New York Times Devotes Entire Front Page to Names of Coronavirus Victims

Cheryl Sanders
May 24, 2020

As the coronavirus death toll eclipses 100,000 people in the United States, the New York Times ran a grim but extremely sobering front page.

Times researcher Alain Delaqueriere compiled a list of almost a thousand names from online obituaries and death notices and a team of editors sought to capture the uniqueness of each in a few words: "Alan Lund, 81, Washington, conductor with 'the most wonderful ear".

In an article for Times Insider, assistant graphics editor Simone Landon explained the treatment was a way of personalising the tragedy as readers and staff developed data fatigue from the constant reporting of the pandemic.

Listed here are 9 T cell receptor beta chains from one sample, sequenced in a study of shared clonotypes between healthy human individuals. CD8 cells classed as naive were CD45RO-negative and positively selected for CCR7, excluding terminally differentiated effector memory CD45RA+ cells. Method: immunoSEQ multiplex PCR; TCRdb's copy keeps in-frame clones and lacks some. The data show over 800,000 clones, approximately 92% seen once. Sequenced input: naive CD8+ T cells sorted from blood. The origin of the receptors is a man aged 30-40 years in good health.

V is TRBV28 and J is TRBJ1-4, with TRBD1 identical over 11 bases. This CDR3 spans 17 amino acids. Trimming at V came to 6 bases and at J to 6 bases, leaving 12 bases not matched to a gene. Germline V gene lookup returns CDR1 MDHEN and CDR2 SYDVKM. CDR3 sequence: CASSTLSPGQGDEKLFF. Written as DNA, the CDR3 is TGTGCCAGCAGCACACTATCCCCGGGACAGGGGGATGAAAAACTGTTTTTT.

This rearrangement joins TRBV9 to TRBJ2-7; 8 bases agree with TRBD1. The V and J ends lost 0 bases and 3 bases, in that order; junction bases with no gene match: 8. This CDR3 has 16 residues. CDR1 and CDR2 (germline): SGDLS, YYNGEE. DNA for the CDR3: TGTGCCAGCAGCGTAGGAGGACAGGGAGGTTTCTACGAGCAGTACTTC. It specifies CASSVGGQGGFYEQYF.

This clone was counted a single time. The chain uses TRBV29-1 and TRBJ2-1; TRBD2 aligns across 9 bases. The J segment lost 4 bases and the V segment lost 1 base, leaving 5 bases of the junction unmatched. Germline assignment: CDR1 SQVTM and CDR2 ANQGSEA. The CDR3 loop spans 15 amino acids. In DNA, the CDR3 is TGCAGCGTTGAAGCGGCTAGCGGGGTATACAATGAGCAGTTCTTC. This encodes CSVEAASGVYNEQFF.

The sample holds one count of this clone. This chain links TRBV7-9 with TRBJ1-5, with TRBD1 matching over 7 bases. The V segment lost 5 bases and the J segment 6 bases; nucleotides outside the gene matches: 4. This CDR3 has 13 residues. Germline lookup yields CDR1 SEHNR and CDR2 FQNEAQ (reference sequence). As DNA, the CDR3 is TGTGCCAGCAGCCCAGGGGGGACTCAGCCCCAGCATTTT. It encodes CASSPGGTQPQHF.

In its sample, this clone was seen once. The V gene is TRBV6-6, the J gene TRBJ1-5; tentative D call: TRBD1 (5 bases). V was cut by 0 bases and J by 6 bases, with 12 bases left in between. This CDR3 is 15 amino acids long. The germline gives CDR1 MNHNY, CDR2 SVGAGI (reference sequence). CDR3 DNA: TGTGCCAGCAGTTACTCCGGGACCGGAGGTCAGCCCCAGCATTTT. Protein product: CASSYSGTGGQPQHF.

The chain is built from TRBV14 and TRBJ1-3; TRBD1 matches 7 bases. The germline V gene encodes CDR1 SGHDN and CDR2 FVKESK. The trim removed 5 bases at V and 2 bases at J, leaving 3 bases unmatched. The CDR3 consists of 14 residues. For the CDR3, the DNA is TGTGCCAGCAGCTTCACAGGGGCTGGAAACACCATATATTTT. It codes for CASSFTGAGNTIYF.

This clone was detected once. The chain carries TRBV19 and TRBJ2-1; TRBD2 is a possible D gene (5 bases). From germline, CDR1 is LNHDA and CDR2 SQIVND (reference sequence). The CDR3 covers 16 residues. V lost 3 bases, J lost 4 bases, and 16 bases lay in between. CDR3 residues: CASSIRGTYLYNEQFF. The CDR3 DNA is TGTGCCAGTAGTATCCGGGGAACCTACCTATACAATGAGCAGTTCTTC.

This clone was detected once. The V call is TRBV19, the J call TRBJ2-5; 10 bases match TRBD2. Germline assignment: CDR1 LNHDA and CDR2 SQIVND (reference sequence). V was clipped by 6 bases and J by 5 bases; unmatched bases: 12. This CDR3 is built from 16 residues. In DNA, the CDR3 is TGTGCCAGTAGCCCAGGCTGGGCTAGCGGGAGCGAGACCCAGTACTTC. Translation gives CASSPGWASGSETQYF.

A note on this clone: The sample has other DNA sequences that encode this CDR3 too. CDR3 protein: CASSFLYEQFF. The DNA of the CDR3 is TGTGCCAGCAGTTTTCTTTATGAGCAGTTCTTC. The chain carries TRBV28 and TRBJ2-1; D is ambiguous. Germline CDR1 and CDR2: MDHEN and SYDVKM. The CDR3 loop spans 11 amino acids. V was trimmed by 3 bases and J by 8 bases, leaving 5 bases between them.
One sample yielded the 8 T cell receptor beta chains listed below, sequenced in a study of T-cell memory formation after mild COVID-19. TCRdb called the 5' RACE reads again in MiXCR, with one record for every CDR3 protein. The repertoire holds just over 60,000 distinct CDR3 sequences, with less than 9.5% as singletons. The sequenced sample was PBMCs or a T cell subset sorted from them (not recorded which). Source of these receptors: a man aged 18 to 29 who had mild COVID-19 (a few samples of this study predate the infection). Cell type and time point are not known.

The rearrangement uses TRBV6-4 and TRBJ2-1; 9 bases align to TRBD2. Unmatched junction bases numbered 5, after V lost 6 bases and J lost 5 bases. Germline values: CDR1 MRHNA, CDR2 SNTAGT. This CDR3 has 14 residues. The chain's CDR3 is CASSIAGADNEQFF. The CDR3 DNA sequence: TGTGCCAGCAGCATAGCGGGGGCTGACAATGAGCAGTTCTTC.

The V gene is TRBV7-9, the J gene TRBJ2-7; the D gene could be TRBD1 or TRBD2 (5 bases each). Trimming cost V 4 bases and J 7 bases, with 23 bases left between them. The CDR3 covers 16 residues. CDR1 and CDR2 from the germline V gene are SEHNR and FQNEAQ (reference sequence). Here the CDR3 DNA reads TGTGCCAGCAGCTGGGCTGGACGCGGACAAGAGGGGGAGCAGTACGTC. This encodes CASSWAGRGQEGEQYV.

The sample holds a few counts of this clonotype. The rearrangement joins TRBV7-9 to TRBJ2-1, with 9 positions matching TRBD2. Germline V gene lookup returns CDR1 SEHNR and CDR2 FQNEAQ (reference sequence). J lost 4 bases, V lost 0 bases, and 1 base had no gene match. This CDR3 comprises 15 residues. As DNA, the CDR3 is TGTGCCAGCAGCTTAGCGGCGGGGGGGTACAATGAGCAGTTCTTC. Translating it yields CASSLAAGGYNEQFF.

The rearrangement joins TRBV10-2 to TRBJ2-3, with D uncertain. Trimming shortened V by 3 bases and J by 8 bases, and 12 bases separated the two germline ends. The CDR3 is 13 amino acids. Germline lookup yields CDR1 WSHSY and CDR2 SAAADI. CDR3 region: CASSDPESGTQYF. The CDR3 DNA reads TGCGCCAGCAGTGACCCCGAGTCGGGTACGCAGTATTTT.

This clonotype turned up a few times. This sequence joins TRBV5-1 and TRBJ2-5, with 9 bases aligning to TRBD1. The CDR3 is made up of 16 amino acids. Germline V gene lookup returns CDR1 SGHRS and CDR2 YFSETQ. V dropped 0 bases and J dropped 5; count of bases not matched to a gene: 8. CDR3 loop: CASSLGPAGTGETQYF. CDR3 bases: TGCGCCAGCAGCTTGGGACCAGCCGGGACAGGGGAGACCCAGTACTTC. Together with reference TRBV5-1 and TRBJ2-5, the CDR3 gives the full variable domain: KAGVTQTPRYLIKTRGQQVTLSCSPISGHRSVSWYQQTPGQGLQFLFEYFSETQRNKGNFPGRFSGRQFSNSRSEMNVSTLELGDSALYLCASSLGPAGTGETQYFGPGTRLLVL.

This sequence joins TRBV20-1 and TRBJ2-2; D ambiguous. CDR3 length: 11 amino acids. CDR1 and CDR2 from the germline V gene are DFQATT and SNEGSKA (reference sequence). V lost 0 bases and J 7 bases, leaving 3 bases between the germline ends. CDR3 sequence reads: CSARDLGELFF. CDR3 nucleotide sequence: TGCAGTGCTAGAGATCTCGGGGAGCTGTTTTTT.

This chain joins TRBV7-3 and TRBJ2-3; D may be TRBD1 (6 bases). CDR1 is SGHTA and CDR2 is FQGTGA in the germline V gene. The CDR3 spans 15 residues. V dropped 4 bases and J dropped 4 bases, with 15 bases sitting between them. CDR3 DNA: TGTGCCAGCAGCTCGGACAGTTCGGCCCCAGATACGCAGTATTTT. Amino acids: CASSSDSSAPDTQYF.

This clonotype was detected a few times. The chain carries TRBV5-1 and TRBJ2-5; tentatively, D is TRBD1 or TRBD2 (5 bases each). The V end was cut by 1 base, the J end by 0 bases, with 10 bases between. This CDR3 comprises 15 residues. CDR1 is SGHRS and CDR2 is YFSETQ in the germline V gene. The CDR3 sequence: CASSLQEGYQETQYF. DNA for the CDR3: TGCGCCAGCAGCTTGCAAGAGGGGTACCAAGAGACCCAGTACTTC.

Short passages were lifted to use on the front page and give a sense of the "uniqueness of each life lost", including "Alan Lund, 81, Washington, conductor with "the most awesome ear" and "Theresa Elloie, 63, New Orleans, renowned for her business making detailed pins and corsages".

Alain Delaquérière, a researcher at the paper, combed through a bunch of online newspapers to find obituaries where the cause of death was listed as COVID-19.

The entire list, which continues inside, numbers almost 1,000 names - a fraction of the total loss of life in the USA during the outbreak so far.

"We knew that there should be some way to try to reckon with that number", she added".

Though the Times used the number "100,000", the actual death count on the newspaper's own running count is just above 97,000 as of early Sunday morning.

At 84 deaths, the Friday tally marked the first time since March that the daily toll was down in the double digits.

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